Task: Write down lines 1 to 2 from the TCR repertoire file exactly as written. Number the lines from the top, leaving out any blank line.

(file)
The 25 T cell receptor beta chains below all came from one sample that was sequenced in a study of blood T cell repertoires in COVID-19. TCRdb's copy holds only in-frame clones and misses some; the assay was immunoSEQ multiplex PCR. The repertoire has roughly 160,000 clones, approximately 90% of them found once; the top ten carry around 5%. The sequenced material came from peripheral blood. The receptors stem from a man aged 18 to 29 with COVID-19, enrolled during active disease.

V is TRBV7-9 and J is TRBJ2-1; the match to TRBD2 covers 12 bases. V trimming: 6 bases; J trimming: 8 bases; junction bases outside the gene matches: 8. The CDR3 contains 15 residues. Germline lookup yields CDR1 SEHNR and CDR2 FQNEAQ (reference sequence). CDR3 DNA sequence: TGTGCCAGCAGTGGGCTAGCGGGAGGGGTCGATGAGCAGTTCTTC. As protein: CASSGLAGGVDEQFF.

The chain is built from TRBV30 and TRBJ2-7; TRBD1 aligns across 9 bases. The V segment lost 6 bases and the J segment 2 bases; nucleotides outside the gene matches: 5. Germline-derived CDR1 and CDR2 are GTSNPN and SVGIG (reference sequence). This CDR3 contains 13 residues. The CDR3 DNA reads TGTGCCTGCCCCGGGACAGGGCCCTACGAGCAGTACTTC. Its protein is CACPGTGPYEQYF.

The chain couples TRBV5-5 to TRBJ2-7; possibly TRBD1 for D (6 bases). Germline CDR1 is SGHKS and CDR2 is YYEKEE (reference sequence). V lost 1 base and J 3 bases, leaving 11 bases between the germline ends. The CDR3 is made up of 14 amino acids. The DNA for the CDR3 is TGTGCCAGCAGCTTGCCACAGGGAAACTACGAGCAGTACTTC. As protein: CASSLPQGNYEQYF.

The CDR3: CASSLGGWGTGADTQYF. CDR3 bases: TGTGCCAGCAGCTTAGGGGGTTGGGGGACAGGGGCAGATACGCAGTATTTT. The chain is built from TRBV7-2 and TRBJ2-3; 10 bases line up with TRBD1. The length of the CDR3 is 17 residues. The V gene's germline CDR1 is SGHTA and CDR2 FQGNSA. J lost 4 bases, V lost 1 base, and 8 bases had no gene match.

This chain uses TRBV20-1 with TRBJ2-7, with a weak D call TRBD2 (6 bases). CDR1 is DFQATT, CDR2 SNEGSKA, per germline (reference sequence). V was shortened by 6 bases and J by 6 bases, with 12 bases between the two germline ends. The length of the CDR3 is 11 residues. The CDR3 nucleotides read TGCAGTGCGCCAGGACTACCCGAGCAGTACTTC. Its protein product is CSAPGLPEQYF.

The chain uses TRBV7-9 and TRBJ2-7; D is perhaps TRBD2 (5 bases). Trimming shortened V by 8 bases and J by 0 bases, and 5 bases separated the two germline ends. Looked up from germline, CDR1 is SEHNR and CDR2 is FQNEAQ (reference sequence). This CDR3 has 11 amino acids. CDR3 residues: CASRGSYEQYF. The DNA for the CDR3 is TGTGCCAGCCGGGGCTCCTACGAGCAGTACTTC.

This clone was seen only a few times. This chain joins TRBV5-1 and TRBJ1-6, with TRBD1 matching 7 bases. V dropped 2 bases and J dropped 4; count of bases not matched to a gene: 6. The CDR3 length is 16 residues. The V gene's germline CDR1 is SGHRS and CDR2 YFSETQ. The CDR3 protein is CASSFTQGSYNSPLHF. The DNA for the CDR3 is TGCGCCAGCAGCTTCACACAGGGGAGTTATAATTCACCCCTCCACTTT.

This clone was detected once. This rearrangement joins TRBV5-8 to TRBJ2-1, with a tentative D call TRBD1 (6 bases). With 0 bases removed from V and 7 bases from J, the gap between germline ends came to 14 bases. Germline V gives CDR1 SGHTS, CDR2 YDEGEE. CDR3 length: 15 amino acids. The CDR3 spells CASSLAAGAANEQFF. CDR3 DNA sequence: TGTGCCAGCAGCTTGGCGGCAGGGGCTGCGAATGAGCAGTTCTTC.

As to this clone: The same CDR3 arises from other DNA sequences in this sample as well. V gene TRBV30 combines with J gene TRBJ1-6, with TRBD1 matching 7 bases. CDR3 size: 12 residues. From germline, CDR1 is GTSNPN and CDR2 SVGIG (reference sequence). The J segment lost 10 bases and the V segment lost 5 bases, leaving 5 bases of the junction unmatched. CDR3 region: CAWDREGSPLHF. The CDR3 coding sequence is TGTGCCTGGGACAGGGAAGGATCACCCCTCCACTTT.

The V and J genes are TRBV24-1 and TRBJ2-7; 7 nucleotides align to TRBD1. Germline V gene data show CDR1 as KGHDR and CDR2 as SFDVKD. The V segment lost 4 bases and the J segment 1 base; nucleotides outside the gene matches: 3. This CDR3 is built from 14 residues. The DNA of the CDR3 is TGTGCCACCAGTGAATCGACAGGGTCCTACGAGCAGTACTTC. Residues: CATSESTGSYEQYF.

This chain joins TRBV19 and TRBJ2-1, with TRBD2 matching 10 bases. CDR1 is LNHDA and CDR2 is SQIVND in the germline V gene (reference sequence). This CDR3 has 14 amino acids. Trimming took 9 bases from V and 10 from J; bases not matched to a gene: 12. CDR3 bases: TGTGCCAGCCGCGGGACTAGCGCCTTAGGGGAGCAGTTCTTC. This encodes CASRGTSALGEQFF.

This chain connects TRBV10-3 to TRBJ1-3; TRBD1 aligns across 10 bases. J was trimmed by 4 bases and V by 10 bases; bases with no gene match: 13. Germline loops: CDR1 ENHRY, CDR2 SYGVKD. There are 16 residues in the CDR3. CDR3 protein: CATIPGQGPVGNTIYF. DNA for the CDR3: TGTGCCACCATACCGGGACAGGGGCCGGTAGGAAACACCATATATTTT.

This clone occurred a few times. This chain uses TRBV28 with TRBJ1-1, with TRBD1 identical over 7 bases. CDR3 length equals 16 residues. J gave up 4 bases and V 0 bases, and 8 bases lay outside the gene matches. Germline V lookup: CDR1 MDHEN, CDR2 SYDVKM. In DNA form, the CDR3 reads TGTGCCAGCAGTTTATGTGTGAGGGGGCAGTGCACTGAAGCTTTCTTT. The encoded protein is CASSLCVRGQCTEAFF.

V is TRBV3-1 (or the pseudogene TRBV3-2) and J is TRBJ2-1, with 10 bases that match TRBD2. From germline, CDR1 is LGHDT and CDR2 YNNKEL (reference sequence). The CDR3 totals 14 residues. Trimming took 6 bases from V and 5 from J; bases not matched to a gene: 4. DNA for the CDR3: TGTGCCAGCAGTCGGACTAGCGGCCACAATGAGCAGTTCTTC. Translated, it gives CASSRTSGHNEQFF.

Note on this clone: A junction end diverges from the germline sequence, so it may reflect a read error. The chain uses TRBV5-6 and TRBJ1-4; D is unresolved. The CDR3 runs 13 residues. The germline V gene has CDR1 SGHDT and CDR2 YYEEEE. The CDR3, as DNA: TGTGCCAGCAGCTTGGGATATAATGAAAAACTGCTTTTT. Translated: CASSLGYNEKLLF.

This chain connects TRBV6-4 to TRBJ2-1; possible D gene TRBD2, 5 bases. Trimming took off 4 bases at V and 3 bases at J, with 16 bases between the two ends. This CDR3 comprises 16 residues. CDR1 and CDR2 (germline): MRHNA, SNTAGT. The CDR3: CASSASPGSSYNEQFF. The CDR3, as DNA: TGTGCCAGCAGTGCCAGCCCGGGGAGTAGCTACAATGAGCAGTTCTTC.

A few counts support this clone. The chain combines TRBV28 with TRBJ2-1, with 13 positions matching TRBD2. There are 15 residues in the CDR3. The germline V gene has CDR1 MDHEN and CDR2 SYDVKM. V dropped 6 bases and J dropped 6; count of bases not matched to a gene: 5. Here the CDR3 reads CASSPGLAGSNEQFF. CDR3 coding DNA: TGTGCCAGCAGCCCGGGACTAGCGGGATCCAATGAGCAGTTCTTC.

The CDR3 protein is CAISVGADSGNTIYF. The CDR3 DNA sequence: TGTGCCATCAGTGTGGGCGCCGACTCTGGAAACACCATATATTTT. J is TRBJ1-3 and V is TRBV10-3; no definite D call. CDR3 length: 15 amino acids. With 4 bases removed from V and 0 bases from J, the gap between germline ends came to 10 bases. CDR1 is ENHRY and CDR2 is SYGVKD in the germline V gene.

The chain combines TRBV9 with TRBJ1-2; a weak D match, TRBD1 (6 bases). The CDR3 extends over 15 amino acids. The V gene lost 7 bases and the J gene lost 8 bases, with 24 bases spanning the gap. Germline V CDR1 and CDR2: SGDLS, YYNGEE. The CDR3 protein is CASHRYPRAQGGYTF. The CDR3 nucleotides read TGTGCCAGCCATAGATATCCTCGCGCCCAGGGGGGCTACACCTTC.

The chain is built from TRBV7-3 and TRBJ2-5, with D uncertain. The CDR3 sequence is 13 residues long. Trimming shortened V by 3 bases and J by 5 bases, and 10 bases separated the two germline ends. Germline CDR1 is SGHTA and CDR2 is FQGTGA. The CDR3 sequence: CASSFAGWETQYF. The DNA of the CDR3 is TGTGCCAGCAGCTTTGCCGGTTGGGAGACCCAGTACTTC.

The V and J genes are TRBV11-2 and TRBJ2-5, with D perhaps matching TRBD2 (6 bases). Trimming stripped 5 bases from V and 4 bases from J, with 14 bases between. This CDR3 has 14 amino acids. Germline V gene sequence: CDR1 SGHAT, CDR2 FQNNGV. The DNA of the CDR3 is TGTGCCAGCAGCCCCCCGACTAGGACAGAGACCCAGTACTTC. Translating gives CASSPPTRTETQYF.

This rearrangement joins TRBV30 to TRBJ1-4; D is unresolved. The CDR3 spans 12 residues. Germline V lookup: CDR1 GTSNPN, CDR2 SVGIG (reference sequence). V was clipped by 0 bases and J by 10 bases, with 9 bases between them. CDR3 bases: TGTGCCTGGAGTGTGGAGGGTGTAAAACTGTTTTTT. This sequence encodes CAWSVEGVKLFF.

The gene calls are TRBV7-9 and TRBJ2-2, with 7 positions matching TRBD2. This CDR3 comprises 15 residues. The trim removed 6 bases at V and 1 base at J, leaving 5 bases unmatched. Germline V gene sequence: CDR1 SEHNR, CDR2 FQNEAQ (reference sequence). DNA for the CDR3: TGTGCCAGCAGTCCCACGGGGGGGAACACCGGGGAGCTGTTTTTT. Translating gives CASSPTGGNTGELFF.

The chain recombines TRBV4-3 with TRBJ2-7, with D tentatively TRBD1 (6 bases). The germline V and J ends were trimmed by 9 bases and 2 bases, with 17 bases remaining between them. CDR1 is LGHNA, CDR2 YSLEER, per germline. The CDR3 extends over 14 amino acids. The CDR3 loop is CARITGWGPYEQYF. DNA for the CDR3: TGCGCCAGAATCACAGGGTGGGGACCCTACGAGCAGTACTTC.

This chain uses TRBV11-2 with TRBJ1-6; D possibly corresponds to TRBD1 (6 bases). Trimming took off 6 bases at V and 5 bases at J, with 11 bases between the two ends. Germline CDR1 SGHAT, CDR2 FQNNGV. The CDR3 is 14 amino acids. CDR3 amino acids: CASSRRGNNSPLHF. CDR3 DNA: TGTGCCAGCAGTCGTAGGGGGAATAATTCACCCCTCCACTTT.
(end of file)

The 25 T cell receptor beta chains below all came from one sample that was sequenced in a study of blood T cell repertoires in COVID-19. TCRdb's copy holds only in-frame clones and misses some; the assay was immunoSEQ multiplex PCR. The repertoire has roughly 160,000 clones, approximately 90% of them found once; the top ten carry around 5%. The sequenced material came from peripheral blood. The receptors stem from a man aged 18 to 29 with COVID-19, enrolled during active disease.

V is TRBV7-9 and J is TRBJ2-1; the match to TRBD2 covers 12 bases. V trimming: 6 bases; J trimming: 8 bases; junction bases outside the gene matches: 8. The CDR3 contains 15 residues. Germline lookup yields CDR1 SEHNR and CDR2 FQNEAQ (reference sequence). CDR3 DNA sequence: TGTGCCAGCAGTGGGCTAGCGGGAGGGGTCGATGAGCAGTTCTTC. As protein: CASSGLAGGVDEQFF.